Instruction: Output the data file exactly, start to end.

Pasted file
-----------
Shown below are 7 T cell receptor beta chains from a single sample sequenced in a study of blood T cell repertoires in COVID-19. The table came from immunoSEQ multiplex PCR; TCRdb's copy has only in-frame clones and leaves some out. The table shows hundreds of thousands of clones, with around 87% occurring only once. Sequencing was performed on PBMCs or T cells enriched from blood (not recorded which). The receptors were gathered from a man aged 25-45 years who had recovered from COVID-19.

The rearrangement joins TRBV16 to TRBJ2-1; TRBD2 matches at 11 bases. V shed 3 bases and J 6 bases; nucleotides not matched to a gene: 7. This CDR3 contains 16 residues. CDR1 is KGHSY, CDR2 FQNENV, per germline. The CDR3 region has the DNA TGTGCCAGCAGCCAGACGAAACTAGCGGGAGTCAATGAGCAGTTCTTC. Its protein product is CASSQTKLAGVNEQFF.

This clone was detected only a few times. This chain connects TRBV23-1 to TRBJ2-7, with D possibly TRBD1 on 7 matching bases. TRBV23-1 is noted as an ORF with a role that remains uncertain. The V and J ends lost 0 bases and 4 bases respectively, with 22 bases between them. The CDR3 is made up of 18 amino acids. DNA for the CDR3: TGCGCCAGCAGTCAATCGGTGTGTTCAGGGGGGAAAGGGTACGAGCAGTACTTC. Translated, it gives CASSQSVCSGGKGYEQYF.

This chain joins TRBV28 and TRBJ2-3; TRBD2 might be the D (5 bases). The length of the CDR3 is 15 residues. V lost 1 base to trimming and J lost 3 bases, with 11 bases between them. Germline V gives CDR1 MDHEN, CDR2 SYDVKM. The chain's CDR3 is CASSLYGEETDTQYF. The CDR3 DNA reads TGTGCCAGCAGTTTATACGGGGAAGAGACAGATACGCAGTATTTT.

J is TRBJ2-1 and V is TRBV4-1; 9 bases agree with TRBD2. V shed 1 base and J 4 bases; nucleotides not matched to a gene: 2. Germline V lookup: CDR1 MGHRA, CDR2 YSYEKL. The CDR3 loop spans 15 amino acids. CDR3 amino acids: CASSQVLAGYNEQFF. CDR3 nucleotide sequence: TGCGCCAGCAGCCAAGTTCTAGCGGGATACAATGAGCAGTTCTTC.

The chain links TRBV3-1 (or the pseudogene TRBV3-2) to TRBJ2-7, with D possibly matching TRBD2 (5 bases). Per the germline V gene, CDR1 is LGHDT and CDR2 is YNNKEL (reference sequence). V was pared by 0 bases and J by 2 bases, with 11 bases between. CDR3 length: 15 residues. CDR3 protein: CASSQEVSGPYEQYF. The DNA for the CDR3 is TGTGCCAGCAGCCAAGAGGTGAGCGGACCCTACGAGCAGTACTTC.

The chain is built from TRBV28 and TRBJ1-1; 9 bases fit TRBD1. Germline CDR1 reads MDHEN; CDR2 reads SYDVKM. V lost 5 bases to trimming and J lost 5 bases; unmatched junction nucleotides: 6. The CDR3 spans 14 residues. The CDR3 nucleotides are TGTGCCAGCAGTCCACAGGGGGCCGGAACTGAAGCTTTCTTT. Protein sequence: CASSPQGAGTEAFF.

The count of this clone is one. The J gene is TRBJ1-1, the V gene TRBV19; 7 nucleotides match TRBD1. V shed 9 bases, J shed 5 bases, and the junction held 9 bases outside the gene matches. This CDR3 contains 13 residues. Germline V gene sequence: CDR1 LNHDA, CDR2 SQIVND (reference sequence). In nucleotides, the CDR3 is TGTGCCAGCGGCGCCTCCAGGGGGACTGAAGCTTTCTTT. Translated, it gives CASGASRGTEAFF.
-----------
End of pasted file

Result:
Shown below are 7 T cell receptor beta chains from a single sample sequenced in a study of blood T cell repertoires in COVID-19. The table came from immunoSEQ multiplex PCR; TCRdb's copy has only in-frame clones and leaves some out. The table shows hundreds of thousands of clones, with around 87% occurring only once. Sequencing was performed on PBMCs or T cells enriched from blood (not recorded which). The receptors were gathered from a man aged 25-45 years who had recovered from COVID-19.

The rearrangement joins TRBV16 to TRBJ2-1; TRBD2 matches at 11 bases. V shed 3 bases and J 6 bases; nucleotides not matched to a gene: 7. This CDR3 contains 16 residues. CDR1 is KGHSY, CDR2 FQNENV, per germline. The CDR3 region has the DNA TGTGCCAGCAGCCAGACGAAACTAGCGGGAGTCAATGAGCAGTTCTTC. Its protein product is CASSQTKLAGVNEQFF.

This clone was detected only a few times. This chain connects TRBV23-1 to TRBJ2-7, with D possibly TRBD1 on 7 matching bases. TRBV23-1 is noted as an ORF with a role that remains uncertain. The V and J ends lost 0 bases and 4 bases respectively, with 22 bases between them. The CDR3 is made up of 18 amino acids. DNA for the CDR3: TGCGCCAGCAGTCAATCGGTGTGTTCAGGGGGGAAAGGGTACGAGCAGTACTTC. Translated, it gives CASSQSVCSGGKGYEQYF.

This chain joins TRBV28 and TRBJ2-3; TRBD2 might be the D (5 bases). The length of the CDR3 is 15 residues. V lost 1 base to trimming and J lost 3 bases, with 11 bases between them. Germline V gives CDR1 MDHEN, CDR2 SYDVKM. The chain's CDR3 is CASSLYGEETDTQYF. The CDR3 DNA reads TGTGCCAGCAGTTTATACGGGGAAGAGACAGATACGCAGTATTTT.

J is TRBJ2-1 and V is TRBV4-1; 9 bases agree with TRBD2. V shed 1 base and J 4 bases; nucleotides not matched to a gene: 2. Germline V lookup: CDR1 MGHRA, CDR2 YSYEKL. The CDR3 loop spans 15 amino acids. CDR3 amino acids: CASSQVLAGYNEQFF. CDR3 nucleotide sequence: TGCGCCAGCAGCCAAGTTCTAGCGGGATACAATGAGCAGTTCTTC.

The chain links TRBV3-1 (or the pseudogene TRBV3-2) to TRBJ2-7, with D possibly matching TRBD2 (5 bases). Per the germline V gene, CDR1 is LGHDT and CDR2 is YNNKEL (reference sequence). V was pared by 0 bases and J by 2 bases, with 11 bases between. CDR3 length: 15 residues. CDR3 protein: CASSQEVSGPYEQYF. The DNA for the CDR3 is TGTGCCAGCAGCCAAGAGGTGAGCGGACCCTACGAGCAGTACTTC.

The chain is built from TRBV28 and TRBJ1-1; 9 bases fit TRBD1. Germline CDR1 reads MDHEN; CDR2 reads SYDVKM. V lost 5 bases to trimming and J lost 5 bases; unmatched junction nucleotides: 6. The CDR3 spans 14 residues. The CDR3 nucleotides are TGTGCCAGCAGTCCACAGGGGGCCGGAACTGAAGCTTTCTTT. Protein sequence: CASSPQGAGTEAFF.

The count of this clone is one. The J gene is TRBJ1-1, the V gene TRBV19; 7 nucleotides match TRBD1. V shed 9 bases, J shed 5 bases, and the junction held 9 bases outside the gene matches. This CDR3 contains 13 residues. Germline V gene sequence: CDR1 LNHDA, CDR2 SQIVND (reference sequence). In nucleotides, the CDR3 is TGTGCCAGCGGCGCCTCCAGGGGGACTGAAGCTTTCTTT. Translated, it gives CASGASRGTEAFF.